If you're buying a gaming TV, you might want to wait until 2023

LG OLED65C2
(Image credit: Future / Microsoft Flight Simulator)

Since the launch of the PS5 and Xbox Series X, gamers looking for the best TV to make the most of their next-gen console and/or gaming PC have had, in my opinion, an easy decision: just buy an LG OLED.

Since the start of 2019, when the new consoles were but twinkles in the eyes of their respective manufacturers, OLEDs from the C series upwards have boasted four HDMI 2.1 sockets that support the most demanding 4K/120Hz signals. The company has remained ahead of the game ever since, delivering new gaming features such as VRR and ALLM long before they were actually needed.

Samsung is the brand that’s run it closest, with its top QLED models also having featured four HDMI 2.1 inputs for yonks and gaming feature support being delivered promptly and comprehensively. Local dimming takes a bit of a hit in Game mode, though, and the perfect blacks and genuinely stunning contrast of an LG OLED are preferable, at least to me.

What about Samsung’s new QD-OLED, the S95B? Now that’s an exceptional gaming TV, but recent reports of a firmware update creating serious issues in VRR are a bit worrisome (I confess that we don't currently have a sample in stock so haven't been able to check this ourselves). It also, like every other Samsung TV, lacks support for Dolby Vision, and Dolby Vision gaming, which is offered by the Xbox Series X, is really lovely with certain games.

Even so, I will happily accept that the S95B QD-OLED or a high-end QLED are excellent gaming TVs – I’ve lived with many of the latter over the years – but I just believe that an LG OLED is the most ‘correct’ choice.

Samsung QE65S95B

The Samsung is a cracking gaming TV but it lacks support for Dolby Vision and therefore Dolby Vision gaming (Image credit: Future / CrossfireX, Smilegate Entertainment)

So what about all of the other manufacturers? Whereas LG and Samsung produce the chips within their TVs, almost without exception every other manufacturer uses MediaTek chipsets, and there’s no commercially available MediaTek chipset that supports more than two HDMI 2.1 sockets.

Is having just two HDMI 2.1 sockets a huge deal? Not for everyone, no, but it is worth pointing out that in every case I’m aware of, one of those HDMI 2.1 sockets is also the eARC port, so if you need that in order to output sound to a soundbar or AVR, you’re going to have just one top-notch input left for your console or PC. Again, that won’t be an issue for many, but even if you have just a PS5 now, are you sure you won’t also want an Xbox Series X or gaming PC one day? What if the Nintendo Switch’s successor uses HDMI 2.1?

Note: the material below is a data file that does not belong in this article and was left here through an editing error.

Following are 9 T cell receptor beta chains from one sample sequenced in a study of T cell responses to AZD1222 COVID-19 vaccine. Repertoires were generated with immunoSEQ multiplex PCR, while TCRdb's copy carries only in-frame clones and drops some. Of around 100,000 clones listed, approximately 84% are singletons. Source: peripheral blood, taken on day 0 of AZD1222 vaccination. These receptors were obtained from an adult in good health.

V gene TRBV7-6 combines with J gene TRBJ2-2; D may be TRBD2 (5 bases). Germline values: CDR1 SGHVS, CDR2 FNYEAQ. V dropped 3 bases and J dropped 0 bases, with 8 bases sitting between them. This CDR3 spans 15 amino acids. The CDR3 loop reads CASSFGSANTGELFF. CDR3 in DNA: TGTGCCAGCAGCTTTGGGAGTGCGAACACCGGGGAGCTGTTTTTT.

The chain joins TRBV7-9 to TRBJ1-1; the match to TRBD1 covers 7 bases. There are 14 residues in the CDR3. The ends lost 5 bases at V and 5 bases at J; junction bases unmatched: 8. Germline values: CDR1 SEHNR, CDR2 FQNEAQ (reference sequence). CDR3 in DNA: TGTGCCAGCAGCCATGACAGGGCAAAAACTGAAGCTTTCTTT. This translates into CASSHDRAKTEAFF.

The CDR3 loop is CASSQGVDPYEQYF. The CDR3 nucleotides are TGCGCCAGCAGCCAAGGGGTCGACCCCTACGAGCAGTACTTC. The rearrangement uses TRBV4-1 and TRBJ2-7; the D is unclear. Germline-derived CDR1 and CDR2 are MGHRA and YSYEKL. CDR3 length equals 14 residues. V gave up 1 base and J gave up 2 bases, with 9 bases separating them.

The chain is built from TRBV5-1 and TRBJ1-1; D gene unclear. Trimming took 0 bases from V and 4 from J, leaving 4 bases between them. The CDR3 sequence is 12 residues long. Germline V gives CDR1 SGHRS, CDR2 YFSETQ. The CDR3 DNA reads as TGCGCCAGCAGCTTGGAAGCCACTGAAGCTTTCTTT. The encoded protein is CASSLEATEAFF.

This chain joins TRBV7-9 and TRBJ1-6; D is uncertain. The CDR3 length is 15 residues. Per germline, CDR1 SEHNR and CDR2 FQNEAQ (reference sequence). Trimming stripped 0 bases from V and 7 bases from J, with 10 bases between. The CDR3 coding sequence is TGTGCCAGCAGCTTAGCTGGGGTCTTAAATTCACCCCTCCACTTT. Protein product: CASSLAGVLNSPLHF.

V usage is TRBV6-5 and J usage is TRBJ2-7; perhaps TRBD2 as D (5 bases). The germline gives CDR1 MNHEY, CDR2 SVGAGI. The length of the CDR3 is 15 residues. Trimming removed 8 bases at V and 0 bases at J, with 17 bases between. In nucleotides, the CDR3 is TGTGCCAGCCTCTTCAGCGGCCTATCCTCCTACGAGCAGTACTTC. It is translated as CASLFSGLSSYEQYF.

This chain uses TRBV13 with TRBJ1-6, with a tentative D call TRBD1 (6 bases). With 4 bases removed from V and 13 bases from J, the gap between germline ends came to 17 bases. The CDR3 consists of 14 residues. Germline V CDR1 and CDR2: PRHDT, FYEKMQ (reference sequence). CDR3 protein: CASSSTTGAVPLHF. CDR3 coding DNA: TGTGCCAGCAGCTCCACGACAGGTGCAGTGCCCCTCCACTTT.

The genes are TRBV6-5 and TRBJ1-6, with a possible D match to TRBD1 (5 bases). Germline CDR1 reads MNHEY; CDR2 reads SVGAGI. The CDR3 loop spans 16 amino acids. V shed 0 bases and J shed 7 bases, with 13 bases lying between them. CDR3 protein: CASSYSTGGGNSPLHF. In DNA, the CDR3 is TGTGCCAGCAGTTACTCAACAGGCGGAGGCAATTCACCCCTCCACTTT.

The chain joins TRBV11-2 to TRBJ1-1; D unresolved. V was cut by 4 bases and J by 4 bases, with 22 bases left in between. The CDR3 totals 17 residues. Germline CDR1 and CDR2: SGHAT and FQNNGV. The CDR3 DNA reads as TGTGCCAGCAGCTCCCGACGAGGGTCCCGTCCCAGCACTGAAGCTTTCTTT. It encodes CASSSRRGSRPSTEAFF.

Even those MediaTek-based TVs that do feature HDMI 2.1 inputs generally have to get creative if they want to support 4K/120Hz, with other features having to be disabled. None of them supports Dolby Vision above 60Hz, for example, and Sony TVs don’t support Dolby Vision gaming at all (well, you can game in Dolby Vision, but input lag is unplayably high).

Sony XR-55A95K

Wouldn't it be great if Sony's A95K QD-OLED supported every gaming feature and had four HDMI 2.1 sockets? (Image credit: Future / Exoprimal, Capcom)

Next year, though, everything is going to change. MediaTek recently announced its new Pentonic 1000 chip, which supports four HDMI 2.1 sockets and will apparently start to appear in TVs at the start of next year. This chip also supports new features such as Dolby Vision IQ with Precision Detail and even 4K 144Hz with VRR (which isn’t a factor for consoles yet but is for some lucky PC gamers). And while 4K 120Hz with Dolby Vision isn’t specifically mentioned in the spec sheet, there’s no obvious technological reason I can see that it won’t be supported.

What that means is that January's CES 2023 should be jam-packed with TVs that support every gaming feature possible across all four of their HDMI inputs, and that’s going to give spec-hungry gamers a lot of choice.

To be clear, I’m certainly not saying that the only reason to buy an LG OLED for gaming has been the spec sheet and I think there’s a strong chance that 2023’s LG C2 and G2 replacements remain the best gaming TVs, but it’s certainly not guaranteed. I’m personally very excited by the prospect of a Sony QD-OLED that has all of the gaming specs of an LG OLED, and who knows what other brands might have QD-OLED TVs with new MediaTek chips up their sleeves? How about a Philips Ambilight TV with every gaming spec across all four HDMIs? Then there’s Samsung’s S95B successor, assuming there is one. Will it support Dolby Vision, and therefore Dolby Vision gaming? I don’t think it’s likely (something about hell freezing over springs to mind), but you never know.

In summary, those in the market for a gaming TV might want to consider waiting until 2023 when there’ll likely be a whole load more choice. That said, waiting’s hard, and those LG C2 and Samsung S95B prices have been mighty tempting of late…

MORE:

These are the best gaming TVs you can buy right now

Torn between LG OLEDs? Check out the LG C2 vs LG G2

And here's our 4K/120Hz explainer

Tom Parsons has been writing about TV, AV and hi-fi products (not to mention plenty of other 'gadgets' and even cars) for over 15 years. He began his career as What Hi-Fi?'s Staff Writer and is now the TV and AV Editor. In between, he worked as Reviews Editor and then Deputy Editor at Stuff, and over the years has had his work featured in publications such as T3, The Telegraph and Louder. He's also appeared on BBC News, BBC World Service, BBC Radio 4 and Sky Swipe. In his spare time Tom is a runner and gamer.